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Visiting Hawaii Volcanoes National Park at Night for Lava Glow and Starry Skies

Visiting Hawaii Volcanoes National Park at Night for Lava Glow and Starry Skies

One of the highlights of visiting Hawaii Volcanoes National Park is experiencing the lava glow at night. But how does a normal person without fancy equipment photograph it? Well, we’ve got the answers for how to capture the lava glow and how to have the best experience at Hawaii Volcanoes National Park at night!

Be sure to check out our guide to Hawaii Volcanoes NP as well, because we have ideas for hiking, viewpoints and enjoying the scenic drives in the National Park too. This park is great for every age and interest, so be sure to enjoy it to the fullest!

Visiting Hawaii Volcanoes National Park at night for the lava glow is awesome. Everything you need to know to plan a nighttime trip into the park, including where to see flowing lava, how to photograph lava glow and more.

Why Visit Hawaii Volcanoes National Park at Night?

Most of the beauty of the Big Island of Hawaii is thought of to be along the beaches and hiking at waterfalls, but Hawaii Volcanoes National Park at night is remarkable. It’s truly a unique experience, both as a Hawaiian activity and a National Park sight to see. Lava flowing and glowing under a perfect night sky: it’s a one of a kind experience.

Don’t’ want to plan it all yourself? Book a guided HVNP nighttime tour!

Where to Go in Hawaii Volcanoes NP in the Dark

Of course it goes without saying that not every site you might visit in the daytime is going to be optimal at night. The lava flowing from Kilauea (and rarely Mauna Loa) is not visible everywhere, and not even every viewpoint you’d visit during the day for geothermal activity is good at night. Here are our picks for where to go in Hawaii Volcanoes National Park to see lava glow, ordered by how WE have approached it and would approach seeing lava at night again.

  1. Start at the Kilauea Visitors Center to check in with Park Rangers and get any fresh reports of extra lava activity or closures (it’s a very seismically active area)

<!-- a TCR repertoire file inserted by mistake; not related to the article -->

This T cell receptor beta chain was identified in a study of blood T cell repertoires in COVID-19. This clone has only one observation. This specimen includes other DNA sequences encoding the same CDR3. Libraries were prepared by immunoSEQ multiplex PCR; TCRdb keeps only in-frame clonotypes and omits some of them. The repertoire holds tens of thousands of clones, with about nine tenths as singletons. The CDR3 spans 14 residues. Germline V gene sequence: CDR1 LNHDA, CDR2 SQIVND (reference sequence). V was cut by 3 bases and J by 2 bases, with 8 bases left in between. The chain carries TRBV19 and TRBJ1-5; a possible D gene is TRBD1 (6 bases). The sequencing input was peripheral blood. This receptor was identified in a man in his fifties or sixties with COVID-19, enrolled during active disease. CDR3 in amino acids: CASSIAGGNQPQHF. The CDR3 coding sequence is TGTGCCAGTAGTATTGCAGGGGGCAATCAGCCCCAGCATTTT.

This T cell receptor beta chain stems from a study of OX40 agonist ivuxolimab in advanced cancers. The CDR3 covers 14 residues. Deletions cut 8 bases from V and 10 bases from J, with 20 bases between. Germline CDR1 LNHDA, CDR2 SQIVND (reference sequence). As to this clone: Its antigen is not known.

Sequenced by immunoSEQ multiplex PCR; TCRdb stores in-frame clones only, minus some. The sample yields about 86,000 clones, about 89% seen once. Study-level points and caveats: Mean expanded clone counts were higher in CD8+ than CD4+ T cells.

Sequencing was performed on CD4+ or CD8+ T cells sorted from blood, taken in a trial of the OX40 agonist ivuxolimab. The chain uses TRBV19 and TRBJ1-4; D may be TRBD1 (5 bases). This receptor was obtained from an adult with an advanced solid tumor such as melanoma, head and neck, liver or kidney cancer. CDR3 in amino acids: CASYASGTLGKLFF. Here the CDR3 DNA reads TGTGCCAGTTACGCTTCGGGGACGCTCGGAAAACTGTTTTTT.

2. Visit Volcano House / The Rim Restaurant for a meal or drink and to get the vibe of what the lava glow is doing during your visit. This is also YOUR FIRST view of the lava glow and the best way to start you visit to Hawaii Volcanoes National Park at night
  3. Head north on Crater Rim Drive to the end of the road at Uēkahuna Overlook. This is the furthest point from civilization lights on Crater Rim Drive.
  4. Park at Kīlauea Overlook (visitors center is closed, 2022) and walk the dimly lit Rim Trail to the various viewpoints, getting slightly different looks into the Kilauea crater.
  5. Continue onto the big lava glow and flow finale: Keanakako’i Overlook. Park at the Devastation Trail parking area. This is a one mile walk in the dark… More information below.
Nighttime Lava Glow at Kilauea Overlook Hawaii Volcanoes National Park Big Island Hawaii 3

Where is the Best Lava Glow at the Kīlauea Crater?

Undoubtedly, the best place to see nighttime lava glow in Hawaii Volcanoes National Park is at the Keanakako’i Overlook. This area is at the end of the now closed portion of Crater Rim Drive. Seismic activity closed the road and now it’s been turned into a pedestrian walkway to the overlook. This is the closest that non-geologists, non-rangers can go to see the lava.

You can visit Keanakako’i Overlook during the daytime as well as at night, but in the day the glow will now be as strong. It is still a very direct view of the currently most active part of the Kilauea crater lava lake, but sunlight hides the amazing red glow.

Nighttime Lava Glow at Hale Ma'uma'u Volcano Crater Overlook Hawaii Volcanoes National Park Big Island Hawaii 9

Should I Hike to the Kamokuna Flow to Sea?

If you have the time and energy, hiking the Kamokuna Flow to Sea trail is an unusual adventure. This is NOT an accessible thing to do in Hawaii Volcanoes National Park, but it’s a bucket list activity for sure. This trail starts at the Holei Sea Arch parking area at the end of the Chain of Craters Road and it leads to where the lava flow meets the sea.

But here’s the scoop: molten lava is not perpetually flowing here. While historically this is THE place to watch the red hot lava flow into the ocean, ever expanding the Big Island of Hawaii, it is not always active. There needs to be a major volcanic event happening to generate enough flowing lava to make it to the Kamokuna Flow to Sea area.

Here’s a great article about the hike, what to expect and some how to plan for the hike.

Photographing Lava Glow